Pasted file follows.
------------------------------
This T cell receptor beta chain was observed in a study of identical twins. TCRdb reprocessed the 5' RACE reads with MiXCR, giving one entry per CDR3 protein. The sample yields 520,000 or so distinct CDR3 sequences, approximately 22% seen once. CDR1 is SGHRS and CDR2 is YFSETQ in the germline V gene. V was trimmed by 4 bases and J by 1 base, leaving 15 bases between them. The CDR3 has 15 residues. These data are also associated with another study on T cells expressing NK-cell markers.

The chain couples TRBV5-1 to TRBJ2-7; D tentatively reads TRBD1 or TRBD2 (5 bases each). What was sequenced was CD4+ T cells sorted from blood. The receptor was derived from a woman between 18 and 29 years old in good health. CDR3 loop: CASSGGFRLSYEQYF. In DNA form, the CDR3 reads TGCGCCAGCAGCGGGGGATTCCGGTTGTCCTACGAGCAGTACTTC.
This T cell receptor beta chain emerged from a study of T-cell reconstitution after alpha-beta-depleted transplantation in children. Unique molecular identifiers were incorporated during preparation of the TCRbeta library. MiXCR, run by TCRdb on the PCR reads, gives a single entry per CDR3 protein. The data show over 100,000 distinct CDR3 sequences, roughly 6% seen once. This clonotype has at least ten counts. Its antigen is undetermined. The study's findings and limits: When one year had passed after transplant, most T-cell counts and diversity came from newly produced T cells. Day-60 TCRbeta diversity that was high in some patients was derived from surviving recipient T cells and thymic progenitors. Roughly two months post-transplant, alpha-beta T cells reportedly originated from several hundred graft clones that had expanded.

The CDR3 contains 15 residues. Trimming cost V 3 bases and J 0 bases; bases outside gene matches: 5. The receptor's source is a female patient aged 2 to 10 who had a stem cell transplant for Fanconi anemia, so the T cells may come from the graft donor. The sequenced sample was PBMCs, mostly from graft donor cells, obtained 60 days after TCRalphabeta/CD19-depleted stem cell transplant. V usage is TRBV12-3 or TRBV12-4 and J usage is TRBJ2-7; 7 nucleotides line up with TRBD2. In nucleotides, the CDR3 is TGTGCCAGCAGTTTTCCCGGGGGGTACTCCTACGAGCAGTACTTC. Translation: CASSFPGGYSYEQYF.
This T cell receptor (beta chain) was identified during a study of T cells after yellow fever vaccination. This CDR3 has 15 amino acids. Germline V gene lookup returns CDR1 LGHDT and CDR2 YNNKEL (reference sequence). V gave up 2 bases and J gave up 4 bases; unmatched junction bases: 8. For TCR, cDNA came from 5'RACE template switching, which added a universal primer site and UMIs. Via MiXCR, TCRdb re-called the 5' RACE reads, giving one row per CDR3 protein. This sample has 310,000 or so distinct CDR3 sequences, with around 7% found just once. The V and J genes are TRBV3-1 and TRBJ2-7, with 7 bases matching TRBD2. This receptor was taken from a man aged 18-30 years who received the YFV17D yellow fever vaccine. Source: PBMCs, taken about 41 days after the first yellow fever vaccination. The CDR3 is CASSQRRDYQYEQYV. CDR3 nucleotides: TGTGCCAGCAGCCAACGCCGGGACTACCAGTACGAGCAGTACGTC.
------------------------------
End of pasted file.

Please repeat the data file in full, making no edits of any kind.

This T cell receptor beta chain was observed in a study of identical twins. TCRdb reprocessed the 5' RACE reads with MiXCR, giving one entry per CDR3 protein. The sample yields 520,000 or so distinct CDR3 sequences, approximately 22% seen once. CDR1 is SGHRS and CDR2 is YFSETQ in the germline V gene. V was trimmed by 4 bases and J by 1 base, leaving 15 bases between them. The CDR3 has 15 residues. These data are also associated with another study on T cells expressing NK-cell markers.

The chain couples TRBV5-1 to TRBJ2-7; D tentatively reads TRBD1 or TRBD2 (5 bases each). What was sequenced was CD4+ T cells sorted from blood. The receptor was derived from a woman between 18 and 29 years old in good health. CDR3 loop: CASSGGFRLSYEQYF. In DNA form, the CDR3 reads TGCGCCAGCAGCGGGGGATTCCGGTTGTCCTACGAGCAGTACTTC.
This T cell receptor beta chain emerged from a study of T-cell reconstitution after alpha-beta-depleted transplantation in children. Unique molecular identifiers were incorporated during preparation of the TCRbeta library. MiXCR, run by TCRdb on the PCR reads, gives a single entry per CDR3 protein. The data show over 100,000 distinct CDR3 sequences, roughly 6% seen once. This clonotype has at least ten counts. Its antigen is undetermined. The study's findings and limits: When one year had passed after transplant, most T-cell counts and diversity came from newly produced T cells. Day-60 TCRbeta diversity that was high in some patients was derived from surviving recipient T cells and thymic progenitors. Roughly two months post-transplant, alpha-beta T cells reportedly originated from several hundred graft clones that had expanded.

The CDR3 contains 15 residues. Trimming cost V 3 bases and J 0 bases; bases outside gene matches: 5. The receptor's source is a female patient aged 2 to 10 who had a stem cell transplant for Fanconi anemia, so the T cells may come from the graft donor. The sequenced sample was PBMCs, mostly from graft donor cells, obtained 60 days after TCRalphabeta/CD19-depleted stem cell transplant. V usage is TRBV12-3 or TRBV12-4 and J usage is TRBJ2-7; 7 nucleotides line up with TRBD2. In nucleotides, the CDR3 is TGTGCCAGCAGTTTTCCCGGGGGGTACTCCTACGAGCAGTACTTC. Translation: CASSFPGGYSYEQYF.
This T cell receptor (beta chain) was identified during a study of T cells after yellow fever vaccination. This CDR3 has 15 amino acids. Germline V gene lookup returns CDR1 LGHDT and CDR2 YNNKEL (reference sequence). V gave up 2 bases and J gave up 4 bases; unmatched junction bases: 8. For TCR, cDNA came from 5'RACE template switching, which added a universal primer site and UMIs. Via MiXCR, TCRdb re-called the 5' RACE reads, giving one row per CDR3 protein. This sample has 310,000 or so distinct CDR3 sequences, with around 7% found just once. The V and J genes are TRBV3-1 and TRBJ2-7, with 7 bases matching TRBD2. This receptor was taken from a man aged 18-30 years who received the YFV17D yellow fever vaccine. Source: PBMCs, taken about 41 days after the first yellow fever vaccination. The CDR3 is CASSQRRDYQYEQYV. CDR3 nucleotides: TGTGCCAGCAGCCAACGCCGGGACTACCAGTACGAGCAGTACGTC.